Authors: Tara Calishain and Rael Dornfest
Publisher: O’Reilly & Associates
Since Google appeared online in 1998, it managed to cast a shadow over all other search engines and claim the throne of the most popular search engine. Google earned this position by providing surfers with great quality when searching. It was just a matter of time when someone decided to put together a book that will help users get the most out of Google.
If you’re wondering why the name “Google Hacks”, the answer is in the preface of the book where the authors explain that “hacks” here mean “quick-n-dirty” solutions to programming problems or interesting techniques for getting a task done. Sounds great, doesn’t it?
About the authors
Tara Calishain is the author or co-author of half-a-dozen books about the Internet. She’s the editor of the search engine newsletter ResearchBuzz. She is an expert on Internet search engines and how they can be used effectively in business situations.
Rael Dornfest is a researcher at the O’Reilly & Associates focusing on technologies just beyond the pale. He assesses, experiments, programs, and writes for the O’Reilly network and O’Reilly publications. Dornfest is Program Chair of the O’Reilly Emerging Technology Conference, Chair of the RSS-DEV Working Group, and developer of Meerkat: An Open Wire Service.
Inside the book
At the very beginning you get an understanding of what Google is and what it’s not. The authors offer you a detailed look at Google’s syntax and how best to use it. You discover what the default Boolean for Google is and how it works, how many query words you can use, and more. In order to allow you to drastically narrow down your search results, Google offers extensive special syntaxes. Some of them can be combined for even better results. The authors move on to present you with advanced search options and after that you start getting the 100 hacks one by one.
What’s amazing about this book is the amount of ground it covers. You learn how to use language tools, understand search results, choose the right search words in the best order, hack Google URLs and search forms, finding weblog commentary, and a lot more.
Very popular among Internet users are the Google Toolbar for Internet Explorer and the Googlebar for Mozilla-based browsers. These add-ons offer great functionality and you learn about them here. Next you’re introduced to the standalone Google search application for Windows and to the use of Bookmarklets. The authors offer several links to Bookmarklets related websites to help you get started.
What follows is a chapter dedicated to Google’s special services and collection where the authors write about the various Google components that search a variety of data collections. Mentioned here are the current offerings such as Google Groups and Google News as well as some notes on the future. The people over at Google Labs will certainly bring out very useful stuff in the future.
The book continues with a discussion on third-party Google services. Third-party developers can use the Google Application Programming Interface (API) and develop applications that have nothing to do with Google outside of the application og their technology. There’s so much you can accomplish – integrate Google searching into Flash applications for example.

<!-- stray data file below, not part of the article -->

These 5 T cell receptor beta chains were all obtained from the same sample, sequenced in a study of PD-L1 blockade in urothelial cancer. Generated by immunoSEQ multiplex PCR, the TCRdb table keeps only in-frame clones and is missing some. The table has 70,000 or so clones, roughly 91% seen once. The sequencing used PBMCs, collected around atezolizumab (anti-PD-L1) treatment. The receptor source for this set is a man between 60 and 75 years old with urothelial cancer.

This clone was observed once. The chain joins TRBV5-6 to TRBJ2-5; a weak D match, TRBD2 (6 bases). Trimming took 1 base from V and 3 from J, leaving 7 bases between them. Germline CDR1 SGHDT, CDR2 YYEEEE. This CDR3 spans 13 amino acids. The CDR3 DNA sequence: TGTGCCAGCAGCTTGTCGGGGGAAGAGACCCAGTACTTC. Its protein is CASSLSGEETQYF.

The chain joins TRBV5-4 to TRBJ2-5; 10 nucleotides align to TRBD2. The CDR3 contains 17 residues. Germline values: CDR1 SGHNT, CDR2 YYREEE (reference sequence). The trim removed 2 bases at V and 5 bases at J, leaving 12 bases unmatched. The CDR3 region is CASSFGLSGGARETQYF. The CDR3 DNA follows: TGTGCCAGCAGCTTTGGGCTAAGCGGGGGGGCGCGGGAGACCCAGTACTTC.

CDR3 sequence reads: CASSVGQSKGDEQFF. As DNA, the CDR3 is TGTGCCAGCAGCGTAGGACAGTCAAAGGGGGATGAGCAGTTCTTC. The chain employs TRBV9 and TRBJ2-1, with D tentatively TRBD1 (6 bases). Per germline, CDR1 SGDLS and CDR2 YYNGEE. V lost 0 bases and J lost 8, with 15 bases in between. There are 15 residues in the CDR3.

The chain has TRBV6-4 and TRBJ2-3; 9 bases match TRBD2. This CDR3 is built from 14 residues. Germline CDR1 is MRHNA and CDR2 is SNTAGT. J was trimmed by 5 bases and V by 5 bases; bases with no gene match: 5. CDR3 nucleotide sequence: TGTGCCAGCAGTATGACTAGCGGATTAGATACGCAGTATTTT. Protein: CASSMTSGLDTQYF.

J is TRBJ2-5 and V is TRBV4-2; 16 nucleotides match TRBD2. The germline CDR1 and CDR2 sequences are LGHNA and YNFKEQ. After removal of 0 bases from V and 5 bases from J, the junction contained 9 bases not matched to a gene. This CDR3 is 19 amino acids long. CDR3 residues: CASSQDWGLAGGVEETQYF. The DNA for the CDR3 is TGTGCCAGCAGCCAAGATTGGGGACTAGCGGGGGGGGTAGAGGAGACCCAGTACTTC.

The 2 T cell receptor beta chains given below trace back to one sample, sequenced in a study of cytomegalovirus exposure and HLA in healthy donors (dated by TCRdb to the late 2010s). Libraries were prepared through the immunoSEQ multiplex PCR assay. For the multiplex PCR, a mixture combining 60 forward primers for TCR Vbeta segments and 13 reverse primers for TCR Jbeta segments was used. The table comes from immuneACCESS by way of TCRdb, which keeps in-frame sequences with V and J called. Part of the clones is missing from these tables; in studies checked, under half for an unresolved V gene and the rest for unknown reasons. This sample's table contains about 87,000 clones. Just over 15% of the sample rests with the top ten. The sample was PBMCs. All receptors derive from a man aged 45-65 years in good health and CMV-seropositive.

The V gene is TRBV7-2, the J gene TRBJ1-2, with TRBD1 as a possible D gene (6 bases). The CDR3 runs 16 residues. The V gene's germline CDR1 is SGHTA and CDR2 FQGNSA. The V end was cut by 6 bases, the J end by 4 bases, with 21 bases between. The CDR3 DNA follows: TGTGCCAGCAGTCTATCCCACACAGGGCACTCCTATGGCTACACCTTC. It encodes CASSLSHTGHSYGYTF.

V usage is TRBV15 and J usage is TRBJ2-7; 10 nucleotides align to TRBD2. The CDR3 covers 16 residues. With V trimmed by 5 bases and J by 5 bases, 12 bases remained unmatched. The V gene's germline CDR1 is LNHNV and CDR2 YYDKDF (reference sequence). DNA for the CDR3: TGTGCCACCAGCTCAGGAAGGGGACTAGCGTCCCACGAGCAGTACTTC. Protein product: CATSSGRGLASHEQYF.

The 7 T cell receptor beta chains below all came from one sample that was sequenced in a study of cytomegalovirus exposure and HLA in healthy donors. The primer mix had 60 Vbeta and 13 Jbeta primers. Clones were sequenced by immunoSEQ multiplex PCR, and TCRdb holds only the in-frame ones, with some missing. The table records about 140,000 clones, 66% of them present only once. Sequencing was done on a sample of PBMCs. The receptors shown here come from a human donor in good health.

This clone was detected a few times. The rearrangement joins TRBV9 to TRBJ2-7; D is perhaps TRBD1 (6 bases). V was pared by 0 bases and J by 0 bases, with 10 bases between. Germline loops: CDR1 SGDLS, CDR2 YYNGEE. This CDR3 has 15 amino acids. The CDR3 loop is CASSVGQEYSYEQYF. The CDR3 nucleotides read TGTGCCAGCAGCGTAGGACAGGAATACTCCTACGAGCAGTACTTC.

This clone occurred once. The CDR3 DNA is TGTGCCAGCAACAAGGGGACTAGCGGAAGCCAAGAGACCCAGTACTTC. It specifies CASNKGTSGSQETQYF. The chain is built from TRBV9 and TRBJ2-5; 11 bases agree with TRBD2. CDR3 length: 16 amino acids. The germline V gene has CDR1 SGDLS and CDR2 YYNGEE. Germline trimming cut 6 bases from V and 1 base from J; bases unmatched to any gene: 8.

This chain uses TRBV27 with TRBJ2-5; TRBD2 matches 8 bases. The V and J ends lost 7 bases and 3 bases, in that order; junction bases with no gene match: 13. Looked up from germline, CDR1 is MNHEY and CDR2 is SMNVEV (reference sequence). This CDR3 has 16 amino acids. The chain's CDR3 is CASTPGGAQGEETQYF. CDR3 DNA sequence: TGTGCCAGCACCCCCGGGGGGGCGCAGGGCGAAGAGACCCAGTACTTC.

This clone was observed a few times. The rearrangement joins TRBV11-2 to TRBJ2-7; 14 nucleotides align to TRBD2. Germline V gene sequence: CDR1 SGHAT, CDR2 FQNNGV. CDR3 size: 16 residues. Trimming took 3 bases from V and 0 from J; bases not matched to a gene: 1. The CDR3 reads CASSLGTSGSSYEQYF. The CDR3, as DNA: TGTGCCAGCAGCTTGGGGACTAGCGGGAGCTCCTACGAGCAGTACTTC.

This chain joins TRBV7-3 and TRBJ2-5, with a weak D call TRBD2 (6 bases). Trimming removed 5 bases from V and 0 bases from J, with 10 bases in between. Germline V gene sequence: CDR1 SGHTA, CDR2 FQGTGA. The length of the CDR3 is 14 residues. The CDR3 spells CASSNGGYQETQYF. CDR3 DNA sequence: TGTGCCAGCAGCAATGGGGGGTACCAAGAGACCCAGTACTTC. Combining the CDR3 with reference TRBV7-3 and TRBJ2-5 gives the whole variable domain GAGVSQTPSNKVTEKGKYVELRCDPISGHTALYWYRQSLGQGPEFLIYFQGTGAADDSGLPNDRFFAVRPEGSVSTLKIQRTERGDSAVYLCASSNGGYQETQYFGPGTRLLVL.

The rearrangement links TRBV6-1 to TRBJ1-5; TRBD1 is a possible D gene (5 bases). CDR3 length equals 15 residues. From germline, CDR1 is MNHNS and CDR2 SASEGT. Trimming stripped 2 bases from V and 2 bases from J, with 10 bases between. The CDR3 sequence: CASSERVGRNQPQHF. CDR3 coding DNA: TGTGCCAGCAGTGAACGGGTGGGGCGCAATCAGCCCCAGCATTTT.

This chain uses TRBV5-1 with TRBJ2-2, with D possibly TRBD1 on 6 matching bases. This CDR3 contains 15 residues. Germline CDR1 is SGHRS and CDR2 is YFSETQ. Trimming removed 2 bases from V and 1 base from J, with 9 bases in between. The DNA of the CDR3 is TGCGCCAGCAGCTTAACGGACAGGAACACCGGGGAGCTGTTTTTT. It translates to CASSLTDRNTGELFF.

There are also a number of non-API Google applications and the authors explain the difference between these and the ones that use to Google API. Here you find a list of tools that violate Google’s Terms of Service, information on how to build a custom date-range search form, scrape Google results, and much more.
The authors proceed by introducing the Google Web API and show you how to sign up. Google released the Web API in the spring of 2002 and made it possible for developers to use Google’s database and create their own interfaces and use Google search results any way they wanted it. You get an understanding of the Google API query and the Google API response. The authors take a look at the Google API and how different languages work with it. This is where programmers hit the jackpot.
The fun for programmers continues as chapter six discusses Google Web API applications. What you find here is a variety of applications and links to online resources with more applications. The authors note that this section is very useful if you want to learn more about Perl. There’s excellent attention given to detail. For example, if a specific hack requires the installation of an additional Perl module, the link to it is noted.
Both Google and the Google API are being used for a myriad of games and pranks and chapter seven discusses them. Let’s take for example Google whacking where you have to find a two-word query that has only one result. Various scripts are provided with the hacks so you can analyze them and possibly alter them to suit your own needs.
The last chapter is dedicated to the webmasters. Here you read about all the things that can help you get some quality traffic from Google. In case you want to remove your materials from Google, there’s information on that too. This chapter, as all the others, is a very insightful read.
Even if you use Google all the time, this exceptional book will show you things you didn’t know were possible. The best thing is that you can go online anytime and try out stuff while reading the book. Since the Internet is developing and growing quite rapidly, the audience of this book is basically everyone. We all need to learn how to search more efficiently.
The book can be read as a whole of you can just flip over to what interests you at the moment since every chapter can stand on its own. This is useful, especially for advanced users.
The organization of “Google Hacks” is outstanding as the topics are cross-referenced throughout the book. This enables you to jump to another page and get instantly get deeper knowledge about a topic.